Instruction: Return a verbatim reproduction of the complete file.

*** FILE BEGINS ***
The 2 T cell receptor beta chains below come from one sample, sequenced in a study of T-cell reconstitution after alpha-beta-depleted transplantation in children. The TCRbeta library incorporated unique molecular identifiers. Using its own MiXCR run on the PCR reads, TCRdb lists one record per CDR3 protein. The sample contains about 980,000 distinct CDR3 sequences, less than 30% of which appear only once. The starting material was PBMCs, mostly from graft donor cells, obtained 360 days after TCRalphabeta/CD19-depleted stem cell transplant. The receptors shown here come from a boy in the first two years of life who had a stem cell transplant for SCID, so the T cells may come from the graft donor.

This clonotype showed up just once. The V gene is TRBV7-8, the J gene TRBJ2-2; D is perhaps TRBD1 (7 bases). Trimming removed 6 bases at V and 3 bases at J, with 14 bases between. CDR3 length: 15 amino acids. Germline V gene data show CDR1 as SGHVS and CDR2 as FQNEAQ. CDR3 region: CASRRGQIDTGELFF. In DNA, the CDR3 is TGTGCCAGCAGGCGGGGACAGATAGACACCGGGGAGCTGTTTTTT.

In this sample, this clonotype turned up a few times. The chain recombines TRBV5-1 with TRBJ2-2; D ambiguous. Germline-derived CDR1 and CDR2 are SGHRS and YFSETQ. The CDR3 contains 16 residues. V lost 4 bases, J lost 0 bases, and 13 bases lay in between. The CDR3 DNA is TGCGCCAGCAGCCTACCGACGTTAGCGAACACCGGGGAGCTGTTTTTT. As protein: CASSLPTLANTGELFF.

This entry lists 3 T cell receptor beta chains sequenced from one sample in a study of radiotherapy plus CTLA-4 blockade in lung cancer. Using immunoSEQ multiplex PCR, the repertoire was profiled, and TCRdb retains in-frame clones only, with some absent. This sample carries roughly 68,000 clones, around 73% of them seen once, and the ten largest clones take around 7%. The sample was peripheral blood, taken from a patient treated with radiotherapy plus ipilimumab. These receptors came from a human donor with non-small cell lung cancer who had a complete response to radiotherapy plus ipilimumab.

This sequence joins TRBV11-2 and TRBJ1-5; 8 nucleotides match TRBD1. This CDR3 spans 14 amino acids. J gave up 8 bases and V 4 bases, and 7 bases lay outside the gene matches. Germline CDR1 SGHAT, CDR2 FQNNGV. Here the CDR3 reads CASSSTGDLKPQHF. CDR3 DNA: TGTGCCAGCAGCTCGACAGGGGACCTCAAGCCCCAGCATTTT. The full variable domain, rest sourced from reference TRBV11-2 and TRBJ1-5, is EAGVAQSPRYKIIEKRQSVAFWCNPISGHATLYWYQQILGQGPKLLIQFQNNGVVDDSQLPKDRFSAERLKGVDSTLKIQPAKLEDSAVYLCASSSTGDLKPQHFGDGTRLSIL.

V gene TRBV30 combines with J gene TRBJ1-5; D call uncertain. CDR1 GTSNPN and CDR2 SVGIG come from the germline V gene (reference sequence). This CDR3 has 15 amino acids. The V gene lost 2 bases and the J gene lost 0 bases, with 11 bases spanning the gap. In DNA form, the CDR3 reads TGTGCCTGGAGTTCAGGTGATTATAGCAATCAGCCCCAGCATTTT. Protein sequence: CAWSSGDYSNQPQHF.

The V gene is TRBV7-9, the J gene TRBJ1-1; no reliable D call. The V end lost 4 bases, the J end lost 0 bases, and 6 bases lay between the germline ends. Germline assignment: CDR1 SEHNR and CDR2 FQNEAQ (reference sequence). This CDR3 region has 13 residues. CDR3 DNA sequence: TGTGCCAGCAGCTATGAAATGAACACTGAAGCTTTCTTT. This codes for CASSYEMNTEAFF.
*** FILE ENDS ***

The 2 T cell receptor beta chains below come from one sample, sequenced in a study of T-cell reconstitution after alpha-beta-depleted transplantation in children. The TCRbeta library incorporated unique molecular identifiers. Using its own MiXCR run on the PCR reads, TCRdb lists one record per CDR3 protein. The sample contains about 980,000 distinct CDR3 sequences, less than 30% of which appear only once. The starting material was PBMCs, mostly from graft donor cells, obtained 360 days after TCRalphabeta/CD19-depleted stem cell transplant. The receptors shown here come from a boy in the first two years of life who had a stem cell transplant for SCID, so the T cells may come from the graft donor.

This clonotype showed up just once. The V gene is TRBV7-8, the J gene TRBJ2-2; D is perhaps TRBD1 (7 bases). Trimming removed 6 bases at V and 3 bases at J, with 14 bases between. CDR3 length: 15 amino acids. Germline V gene data show CDR1 as SGHVS and CDR2 as FQNEAQ. CDR3 region: CASRRGQIDTGELFF. In DNA, the CDR3 is TGTGCCAGCAGGCGGGGACAGATAGACACCGGGGAGCTGTTTTTT.

In this sample, this clonotype turned up a few times. The chain recombines TRBV5-1 with TRBJ2-2; D ambiguous. Germline-derived CDR1 and CDR2 are SGHRS and YFSETQ. The CDR3 contains 16 residues. V lost 4 bases, J lost 0 bases, and 13 bases lay in between. The CDR3 DNA is TGCGCCAGCAGCCTACCGACGTTAGCGAACACCGGGGAGCTGTTTTTT. As protein: CASSLPTLANTGELFF.

This entry lists 3 T cell receptor beta chains sequenced from one sample in a study of radiotherapy plus CTLA-4 blockade in lung cancer. Using immunoSEQ multiplex PCR, the repertoire was profiled, and TCRdb retains in-frame clones only, with some absent. This sample carries roughly 68,000 clones, around 73% of them seen once, and the ten largest clones take around 7%. The sample was peripheral blood, taken from a patient treated with radiotherapy plus ipilimumab. These receptors came from a human donor with non-small cell lung cancer who had a complete response to radiotherapy plus ipilimumab.

This sequence joins TRBV11-2 and TRBJ1-5; 8 nucleotides match TRBD1. This CDR3 spans 14 amino acids. J gave up 8 bases and V 4 bases, and 7 bases lay outside the gene matches. Germline CDR1 SGHAT, CDR2 FQNNGV. Here the CDR3 reads CASSSTGDLKPQHF. CDR3 DNA: TGTGCCAGCAGCTCGACAGGGGACCTCAAGCCCCAGCATTTT. The full variable domain, rest sourced from reference TRBV11-2 and TRBJ1-5, is EAGVAQSPRYKIIEKRQSVAFWCNPISGHATLYWYQQILGQGPKLLIQFQNNGVVDDSQLPKDRFSAERLKGVDSTLKIQPAKLEDSAVYLCASSSTGDLKPQHFGDGTRLSIL.

V gene TRBV30 combines with J gene TRBJ1-5; D call uncertain. CDR1 GTSNPN and CDR2 SVGIG come from the germline V gene (reference sequence). This CDR3 has 15 amino acids. The V gene lost 2 bases and the J gene lost 0 bases, with 11 bases spanning the gap. In DNA form, the CDR3 reads TGTGCCTGGAGTTCAGGTGATTATAGCAATCAGCCCCAGCATTTT. Protein sequence: CAWSSGDYSNQPQHF.

The V gene is TRBV7-9, the J gene TRBJ1-1; no reliable D call. The V end lost 4 bases, the J end lost 0 bases, and 6 bases lay between the germline ends. Germline assignment: CDR1 SEHNR and CDR2 FQNEAQ (reference sequence). This CDR3 region has 13 residues. CDR3 DNA sequence: TGTGCCAGCAGCTATGAAATGAACACTGAAGCTTTCTTT. This codes for CASSYEMNTEAFF.